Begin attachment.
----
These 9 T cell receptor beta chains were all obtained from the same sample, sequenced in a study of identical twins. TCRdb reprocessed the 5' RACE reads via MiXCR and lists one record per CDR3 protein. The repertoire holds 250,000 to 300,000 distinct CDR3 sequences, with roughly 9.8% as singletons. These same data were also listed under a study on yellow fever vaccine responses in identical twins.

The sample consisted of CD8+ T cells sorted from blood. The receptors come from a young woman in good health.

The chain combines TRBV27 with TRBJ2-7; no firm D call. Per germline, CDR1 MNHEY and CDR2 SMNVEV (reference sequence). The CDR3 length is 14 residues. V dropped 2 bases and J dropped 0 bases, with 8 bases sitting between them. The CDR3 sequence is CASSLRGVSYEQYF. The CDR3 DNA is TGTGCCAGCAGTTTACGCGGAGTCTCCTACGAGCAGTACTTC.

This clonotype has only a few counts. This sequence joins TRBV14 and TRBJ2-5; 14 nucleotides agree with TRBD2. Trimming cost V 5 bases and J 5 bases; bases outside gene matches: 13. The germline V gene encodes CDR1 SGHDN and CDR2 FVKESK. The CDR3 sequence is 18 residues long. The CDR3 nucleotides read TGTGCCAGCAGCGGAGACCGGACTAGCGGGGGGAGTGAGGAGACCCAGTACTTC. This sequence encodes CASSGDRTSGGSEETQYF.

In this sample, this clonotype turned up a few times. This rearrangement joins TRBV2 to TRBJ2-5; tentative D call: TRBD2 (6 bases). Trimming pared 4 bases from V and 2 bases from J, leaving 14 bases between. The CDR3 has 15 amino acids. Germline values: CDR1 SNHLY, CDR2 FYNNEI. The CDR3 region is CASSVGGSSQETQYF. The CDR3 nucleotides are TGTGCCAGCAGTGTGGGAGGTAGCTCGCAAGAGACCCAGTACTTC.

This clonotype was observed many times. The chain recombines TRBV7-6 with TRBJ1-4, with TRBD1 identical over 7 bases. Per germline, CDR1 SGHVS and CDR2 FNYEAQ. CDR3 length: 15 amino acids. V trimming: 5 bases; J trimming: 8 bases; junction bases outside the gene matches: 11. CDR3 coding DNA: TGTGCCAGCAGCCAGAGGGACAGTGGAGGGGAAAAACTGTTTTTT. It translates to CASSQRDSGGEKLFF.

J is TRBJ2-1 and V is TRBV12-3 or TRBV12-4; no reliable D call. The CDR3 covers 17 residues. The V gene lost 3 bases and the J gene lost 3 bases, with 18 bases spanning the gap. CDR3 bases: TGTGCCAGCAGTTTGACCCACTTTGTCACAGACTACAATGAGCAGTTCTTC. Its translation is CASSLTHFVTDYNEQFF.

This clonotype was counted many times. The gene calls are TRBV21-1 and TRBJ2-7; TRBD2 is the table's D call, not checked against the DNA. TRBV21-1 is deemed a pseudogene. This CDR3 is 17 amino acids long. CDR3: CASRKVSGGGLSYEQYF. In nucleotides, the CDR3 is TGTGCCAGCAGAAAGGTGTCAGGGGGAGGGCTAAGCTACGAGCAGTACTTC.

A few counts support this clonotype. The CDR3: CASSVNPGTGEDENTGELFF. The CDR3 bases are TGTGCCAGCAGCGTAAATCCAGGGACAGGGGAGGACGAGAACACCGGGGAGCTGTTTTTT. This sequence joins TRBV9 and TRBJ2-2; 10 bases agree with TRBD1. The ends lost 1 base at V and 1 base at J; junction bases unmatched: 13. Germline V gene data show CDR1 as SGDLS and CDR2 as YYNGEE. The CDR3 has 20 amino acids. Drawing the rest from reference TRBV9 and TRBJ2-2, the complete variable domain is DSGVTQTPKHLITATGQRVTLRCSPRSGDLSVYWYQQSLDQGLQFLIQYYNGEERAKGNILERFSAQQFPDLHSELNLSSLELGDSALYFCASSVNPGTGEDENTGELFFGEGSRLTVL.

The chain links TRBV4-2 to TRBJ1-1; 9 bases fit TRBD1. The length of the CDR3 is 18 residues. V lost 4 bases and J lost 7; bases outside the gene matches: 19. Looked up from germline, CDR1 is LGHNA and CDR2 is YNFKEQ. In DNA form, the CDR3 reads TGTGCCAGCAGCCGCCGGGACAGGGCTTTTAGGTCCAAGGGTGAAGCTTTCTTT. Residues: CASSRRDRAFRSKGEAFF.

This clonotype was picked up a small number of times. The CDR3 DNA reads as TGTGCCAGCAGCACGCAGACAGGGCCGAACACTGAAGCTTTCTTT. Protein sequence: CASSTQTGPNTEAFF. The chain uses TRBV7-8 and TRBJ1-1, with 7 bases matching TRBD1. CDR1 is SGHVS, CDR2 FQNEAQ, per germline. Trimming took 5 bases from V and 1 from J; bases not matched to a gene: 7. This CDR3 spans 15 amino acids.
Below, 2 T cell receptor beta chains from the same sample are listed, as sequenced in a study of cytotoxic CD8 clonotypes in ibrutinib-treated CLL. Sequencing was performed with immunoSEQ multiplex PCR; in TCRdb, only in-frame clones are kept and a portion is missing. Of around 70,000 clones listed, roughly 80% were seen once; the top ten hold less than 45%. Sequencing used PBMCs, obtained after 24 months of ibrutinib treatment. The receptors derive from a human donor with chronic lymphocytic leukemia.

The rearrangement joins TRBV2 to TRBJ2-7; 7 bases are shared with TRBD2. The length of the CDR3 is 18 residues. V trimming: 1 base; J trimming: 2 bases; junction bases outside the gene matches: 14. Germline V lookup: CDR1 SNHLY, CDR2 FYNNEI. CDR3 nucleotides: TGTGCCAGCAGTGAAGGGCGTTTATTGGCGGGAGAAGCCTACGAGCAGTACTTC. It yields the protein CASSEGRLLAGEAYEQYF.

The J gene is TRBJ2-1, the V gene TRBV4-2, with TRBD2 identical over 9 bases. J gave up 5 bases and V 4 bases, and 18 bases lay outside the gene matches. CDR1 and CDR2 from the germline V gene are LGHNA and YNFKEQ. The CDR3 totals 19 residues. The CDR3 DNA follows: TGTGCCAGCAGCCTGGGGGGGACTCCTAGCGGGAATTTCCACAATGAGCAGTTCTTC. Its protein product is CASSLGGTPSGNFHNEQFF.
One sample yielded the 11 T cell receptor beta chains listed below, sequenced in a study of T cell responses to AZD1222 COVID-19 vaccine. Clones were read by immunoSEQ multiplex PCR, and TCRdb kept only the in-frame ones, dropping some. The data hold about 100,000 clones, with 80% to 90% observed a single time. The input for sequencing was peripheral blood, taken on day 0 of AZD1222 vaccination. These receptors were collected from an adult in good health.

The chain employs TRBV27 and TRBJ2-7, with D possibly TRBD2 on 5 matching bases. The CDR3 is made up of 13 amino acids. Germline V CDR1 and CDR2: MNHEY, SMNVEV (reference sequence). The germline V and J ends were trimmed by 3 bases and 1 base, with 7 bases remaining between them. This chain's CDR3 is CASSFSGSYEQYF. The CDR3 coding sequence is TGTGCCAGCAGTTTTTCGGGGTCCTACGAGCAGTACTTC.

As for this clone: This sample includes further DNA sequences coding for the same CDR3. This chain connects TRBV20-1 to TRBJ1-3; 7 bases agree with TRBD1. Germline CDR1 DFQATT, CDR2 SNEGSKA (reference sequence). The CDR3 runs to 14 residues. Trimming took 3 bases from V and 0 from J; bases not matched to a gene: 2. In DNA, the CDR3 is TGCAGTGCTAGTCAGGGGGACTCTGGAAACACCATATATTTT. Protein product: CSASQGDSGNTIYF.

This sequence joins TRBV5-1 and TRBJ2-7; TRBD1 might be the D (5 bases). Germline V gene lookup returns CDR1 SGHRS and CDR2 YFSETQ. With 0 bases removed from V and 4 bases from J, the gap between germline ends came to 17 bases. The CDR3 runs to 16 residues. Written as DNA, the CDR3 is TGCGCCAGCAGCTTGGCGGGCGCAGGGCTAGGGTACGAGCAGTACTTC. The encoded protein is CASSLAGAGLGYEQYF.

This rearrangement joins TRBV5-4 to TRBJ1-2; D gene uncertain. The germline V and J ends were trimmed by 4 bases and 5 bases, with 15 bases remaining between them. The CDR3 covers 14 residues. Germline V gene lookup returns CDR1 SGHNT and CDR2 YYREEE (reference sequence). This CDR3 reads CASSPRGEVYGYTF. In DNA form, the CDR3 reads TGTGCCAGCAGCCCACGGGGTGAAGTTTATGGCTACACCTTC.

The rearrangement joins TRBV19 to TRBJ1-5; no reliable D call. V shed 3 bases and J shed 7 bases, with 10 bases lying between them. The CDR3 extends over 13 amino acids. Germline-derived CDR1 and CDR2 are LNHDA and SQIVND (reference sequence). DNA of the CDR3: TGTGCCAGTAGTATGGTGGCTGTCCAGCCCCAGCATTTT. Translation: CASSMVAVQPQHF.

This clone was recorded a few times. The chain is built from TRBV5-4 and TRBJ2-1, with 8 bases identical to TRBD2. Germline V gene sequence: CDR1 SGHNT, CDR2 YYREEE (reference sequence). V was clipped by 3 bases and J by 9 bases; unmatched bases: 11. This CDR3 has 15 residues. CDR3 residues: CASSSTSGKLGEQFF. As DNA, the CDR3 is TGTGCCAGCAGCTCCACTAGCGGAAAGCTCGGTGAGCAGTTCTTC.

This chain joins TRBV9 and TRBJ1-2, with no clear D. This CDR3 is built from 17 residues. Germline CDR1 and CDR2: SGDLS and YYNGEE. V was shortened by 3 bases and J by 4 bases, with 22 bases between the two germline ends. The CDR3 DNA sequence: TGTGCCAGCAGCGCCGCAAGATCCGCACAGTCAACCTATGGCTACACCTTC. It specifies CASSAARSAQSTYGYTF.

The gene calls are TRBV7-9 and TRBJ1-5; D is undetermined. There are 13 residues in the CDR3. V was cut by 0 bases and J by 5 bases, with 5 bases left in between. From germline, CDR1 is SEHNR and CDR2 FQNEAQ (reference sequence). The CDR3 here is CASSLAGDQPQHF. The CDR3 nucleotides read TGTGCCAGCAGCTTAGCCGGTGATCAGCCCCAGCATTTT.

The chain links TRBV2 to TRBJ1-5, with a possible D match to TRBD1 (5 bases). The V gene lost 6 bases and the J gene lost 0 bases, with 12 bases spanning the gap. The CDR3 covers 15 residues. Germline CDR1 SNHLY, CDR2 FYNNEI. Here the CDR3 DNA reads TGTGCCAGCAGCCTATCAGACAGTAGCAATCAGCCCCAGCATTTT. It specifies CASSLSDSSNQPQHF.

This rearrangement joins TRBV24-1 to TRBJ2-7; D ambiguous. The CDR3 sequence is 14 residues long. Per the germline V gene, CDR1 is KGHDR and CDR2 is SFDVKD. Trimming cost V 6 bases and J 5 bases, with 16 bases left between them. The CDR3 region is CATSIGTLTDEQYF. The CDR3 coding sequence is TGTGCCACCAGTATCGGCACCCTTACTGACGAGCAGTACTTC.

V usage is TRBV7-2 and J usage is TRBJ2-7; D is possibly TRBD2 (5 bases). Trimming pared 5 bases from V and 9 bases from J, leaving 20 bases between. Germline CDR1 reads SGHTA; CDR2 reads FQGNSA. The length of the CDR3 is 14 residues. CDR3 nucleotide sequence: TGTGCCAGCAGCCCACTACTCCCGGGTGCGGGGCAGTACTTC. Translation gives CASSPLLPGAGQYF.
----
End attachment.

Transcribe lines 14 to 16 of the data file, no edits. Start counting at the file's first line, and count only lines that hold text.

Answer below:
The J gene is TRBJ2-1, the V gene TRBV4-2, with TRBD2 identical over 9 bases. J gave up 5 bases and V 4 bases, and 18 bases lay outside the gene matches. CDR1 and CDR2 from the germline V gene are LGHNA and YNFKEQ. The CDR3 totals 19 residues. The CDR3 DNA follows: TGTGCCAGCAGCCTGGGGGGGACTCCTAGCGGGAATTTCCACAATGAGCAGTTCTTC. Its protein product is CASSLGGTPSGNFHNEQFF.
One sample yielded the 11 T cell receptor beta chains listed below, sequenced in a study of T cell responses to AZD1222 COVID-19 vaccine. Clones were read by immunoSEQ multiplex PCR, and TCRdb kept only the in-frame ones, dropping some. The data hold about 100,000 clones, with 80% to 90% observed a single time. The input for sequencing was peripheral blood, taken on day 0 of AZD1222 vaccination. These receptors were collected from an adult in good health.

The chain employs TRBV27 and TRBJ2-7, with D possibly TRBD2 on 5 matching bases. The CDR3 is made up of 13 amino acids. Germline V CDR1 and CDR2: MNHEY, SMNVEV (reference sequence). The germline V and J ends were trimmed by 3 bases and 1 base, with 7 bases remaining between them. This chain's CDR3 is CASSFSGSYEQYF. The CDR3 coding sequence is TGTGCCAGCAGTTTTTCGGGGTCCTACGAGCAGTACTTC.